Success is not handed out to all of us, and even if all the stars align, some of us are in a better position than others to actually succeed. And this idea is something that has been drilled into me ever since I started university. I’ve lost count of how many times, lecturers, guest speakers and the media have spoken about the injustices people face due to their gender or their race.
WOMEN are at a disadvantage. BLACK PEOPLE are at a disadvantage. So, what happens when you’re BOTH? Will my struggles be multi-faceted? Will I get a double scoop of discrimination? Will the glass ceiling be double glazed?
It’s pretty hard to come to terms with this before you’ve even ripped the labels off your brand-new-nicely-fitting-but-awkwardly-sitting suit. Before you’ve even had a chance to sneak a glance up to the glass ceiling. Alas, at least I’ll be prepared. Also, I should be encouraged by the fact that firms do seem to be pushing for diversity and inclusion (at least they’re trying, right?) But… can I really be comforted by this?
Here are some of the questions I ask myself:
Am I a queen (the one my mother raised me to be- full of self-belief and wonderful qualities) or a quota-filler?
Research shows that firms with a diverse leadership and team perform better financially. And let’s face it, it looks good to the public when a firm appears to be inclusive. But, is it genuine? I heard a black female lawyer say that a firm tried to persuade her to wear her hair in an afro on picture day, despite that not being her usual hairstyle. So as good as diversity and inclusion sound on paper, is it really genuine? Or is it a front? As a black female, will I be hired based on my abilities or simply to fill a quota? A mere tick-boxing exercise?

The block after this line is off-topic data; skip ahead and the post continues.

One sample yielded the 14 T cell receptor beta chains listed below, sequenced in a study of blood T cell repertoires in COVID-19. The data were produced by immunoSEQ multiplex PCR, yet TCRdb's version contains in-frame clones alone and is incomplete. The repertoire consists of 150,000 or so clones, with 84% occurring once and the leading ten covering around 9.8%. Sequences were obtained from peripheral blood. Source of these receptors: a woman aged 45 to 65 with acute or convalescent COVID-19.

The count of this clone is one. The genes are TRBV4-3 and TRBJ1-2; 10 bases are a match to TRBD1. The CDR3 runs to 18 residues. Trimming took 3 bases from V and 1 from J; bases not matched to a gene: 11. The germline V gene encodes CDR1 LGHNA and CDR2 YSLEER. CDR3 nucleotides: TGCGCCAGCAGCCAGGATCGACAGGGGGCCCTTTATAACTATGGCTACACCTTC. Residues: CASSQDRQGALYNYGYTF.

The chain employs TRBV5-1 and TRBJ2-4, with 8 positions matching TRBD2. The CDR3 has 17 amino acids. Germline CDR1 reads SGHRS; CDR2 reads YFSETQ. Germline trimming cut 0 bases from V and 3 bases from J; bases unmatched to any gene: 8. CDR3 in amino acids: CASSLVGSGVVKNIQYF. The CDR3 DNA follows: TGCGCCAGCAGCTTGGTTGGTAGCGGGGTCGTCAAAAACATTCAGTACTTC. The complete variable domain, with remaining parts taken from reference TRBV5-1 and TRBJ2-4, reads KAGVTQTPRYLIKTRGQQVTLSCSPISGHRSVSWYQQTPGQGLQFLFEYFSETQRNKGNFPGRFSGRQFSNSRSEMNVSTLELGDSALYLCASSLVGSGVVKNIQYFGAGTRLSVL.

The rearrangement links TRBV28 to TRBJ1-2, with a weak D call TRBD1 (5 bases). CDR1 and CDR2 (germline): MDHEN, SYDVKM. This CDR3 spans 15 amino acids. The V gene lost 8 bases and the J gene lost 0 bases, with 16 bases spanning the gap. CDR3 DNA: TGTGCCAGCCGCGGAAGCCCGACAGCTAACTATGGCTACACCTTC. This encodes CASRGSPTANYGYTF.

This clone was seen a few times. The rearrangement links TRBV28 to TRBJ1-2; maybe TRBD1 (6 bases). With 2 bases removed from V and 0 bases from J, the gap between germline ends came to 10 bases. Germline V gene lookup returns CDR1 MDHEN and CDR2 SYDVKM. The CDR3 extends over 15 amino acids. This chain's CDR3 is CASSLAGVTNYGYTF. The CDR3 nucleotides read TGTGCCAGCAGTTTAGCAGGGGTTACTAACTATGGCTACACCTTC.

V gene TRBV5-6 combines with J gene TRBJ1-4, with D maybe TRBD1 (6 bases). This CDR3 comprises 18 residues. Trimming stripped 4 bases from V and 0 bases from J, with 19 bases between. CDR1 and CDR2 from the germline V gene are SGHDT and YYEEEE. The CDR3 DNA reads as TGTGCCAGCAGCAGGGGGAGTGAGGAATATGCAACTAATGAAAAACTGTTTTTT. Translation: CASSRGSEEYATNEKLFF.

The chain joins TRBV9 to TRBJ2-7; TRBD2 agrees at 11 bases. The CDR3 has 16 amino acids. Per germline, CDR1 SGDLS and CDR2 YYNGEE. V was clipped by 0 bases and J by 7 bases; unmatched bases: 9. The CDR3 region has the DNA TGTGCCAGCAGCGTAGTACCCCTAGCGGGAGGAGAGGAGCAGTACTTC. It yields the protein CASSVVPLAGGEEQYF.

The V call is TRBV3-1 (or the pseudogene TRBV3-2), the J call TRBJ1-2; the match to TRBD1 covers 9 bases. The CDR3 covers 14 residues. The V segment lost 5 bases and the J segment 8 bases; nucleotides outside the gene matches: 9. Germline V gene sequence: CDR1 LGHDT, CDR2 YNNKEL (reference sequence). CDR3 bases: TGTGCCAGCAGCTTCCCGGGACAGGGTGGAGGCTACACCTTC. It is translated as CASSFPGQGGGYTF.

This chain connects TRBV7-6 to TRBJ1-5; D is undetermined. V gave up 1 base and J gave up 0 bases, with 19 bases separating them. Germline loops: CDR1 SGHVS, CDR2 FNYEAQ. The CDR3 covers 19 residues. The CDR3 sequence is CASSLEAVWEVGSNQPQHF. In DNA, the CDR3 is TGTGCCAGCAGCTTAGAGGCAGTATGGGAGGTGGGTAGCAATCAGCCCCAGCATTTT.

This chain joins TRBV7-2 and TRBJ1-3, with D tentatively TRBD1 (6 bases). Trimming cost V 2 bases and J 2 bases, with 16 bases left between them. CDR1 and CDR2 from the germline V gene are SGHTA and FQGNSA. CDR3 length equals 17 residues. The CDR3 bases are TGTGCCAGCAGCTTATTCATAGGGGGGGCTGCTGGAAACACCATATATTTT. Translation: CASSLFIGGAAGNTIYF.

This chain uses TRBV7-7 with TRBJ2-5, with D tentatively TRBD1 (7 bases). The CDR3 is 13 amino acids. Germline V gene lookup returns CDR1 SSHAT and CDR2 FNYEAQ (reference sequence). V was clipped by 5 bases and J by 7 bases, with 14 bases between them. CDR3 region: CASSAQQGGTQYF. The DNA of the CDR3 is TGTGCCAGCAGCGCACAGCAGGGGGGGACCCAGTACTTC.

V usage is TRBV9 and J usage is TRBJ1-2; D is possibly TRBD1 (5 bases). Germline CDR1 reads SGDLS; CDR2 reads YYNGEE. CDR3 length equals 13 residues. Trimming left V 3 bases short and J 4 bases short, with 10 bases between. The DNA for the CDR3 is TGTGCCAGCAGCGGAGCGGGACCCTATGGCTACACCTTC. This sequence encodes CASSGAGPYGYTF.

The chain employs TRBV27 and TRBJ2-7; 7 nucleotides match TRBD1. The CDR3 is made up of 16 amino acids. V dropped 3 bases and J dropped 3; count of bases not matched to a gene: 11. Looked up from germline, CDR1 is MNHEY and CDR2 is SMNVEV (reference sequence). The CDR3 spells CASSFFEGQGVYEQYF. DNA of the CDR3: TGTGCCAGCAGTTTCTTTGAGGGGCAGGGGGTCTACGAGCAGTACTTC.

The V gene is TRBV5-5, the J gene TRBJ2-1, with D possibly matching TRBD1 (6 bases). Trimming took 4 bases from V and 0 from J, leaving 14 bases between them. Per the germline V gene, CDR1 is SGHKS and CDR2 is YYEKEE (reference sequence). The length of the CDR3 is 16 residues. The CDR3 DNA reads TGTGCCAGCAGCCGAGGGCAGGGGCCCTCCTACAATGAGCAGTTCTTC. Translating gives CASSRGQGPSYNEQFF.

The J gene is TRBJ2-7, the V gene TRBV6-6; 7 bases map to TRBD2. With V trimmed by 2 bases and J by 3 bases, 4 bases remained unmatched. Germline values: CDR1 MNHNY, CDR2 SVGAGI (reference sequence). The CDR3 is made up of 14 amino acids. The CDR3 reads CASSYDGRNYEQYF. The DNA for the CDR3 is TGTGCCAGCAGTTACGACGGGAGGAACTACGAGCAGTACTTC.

It’s only 30%?! Waiter… get me something stronger.
In my last job, there were talks about a 30% club, an initiative with a goal to have at least 30% women at senior level. As much as I appreciate the idea, I was hardly jumping for joy at the thought. Despite a profession having over 50% women in it, the aim was to have 30% in senior roles. This is hardly proportional representation. *Sigh.* Don’t even get me started on the numbers of black women in senior roles. Research shows we’re still lagging behind.
Training the unconscious- how are we planning on doing that??
So one thing my last job was good at was providing training. However, one session which stuck with me was a on unconscious bias. In a nutshell, it was on how our subconscious perceptions affect our interactions with others. The training aimed to help raise awareness of subconscious preconceptions which can cause biases within decision making processes. This is all well and good, but upon leaving the session I felt unfulfilled. I couldn’t help but think the session promoted mere tolerance, rather than genuine understanding and respect.
I guess I can take comfort in the fact I am bright enough, and ambitious enough to become a lawyer. And while I can’t change my skin colour or my gender, really…I don’t want to. Despite all the diversity issues discussed in this post, I haven’t yet felt the need to view either as a negative thing. I guess when it comes to discrimination issues, that bridge will get crossed when I get there. Equality and diversity laws have changed black and minor ethnic people’s lives for the better. Have changed women’s lives for the better. But there’s still much more to be done. We’ve tackled the surface of the issue, but now it’s time to attempt to dig deeper.
This article was written by Christiane Sungu.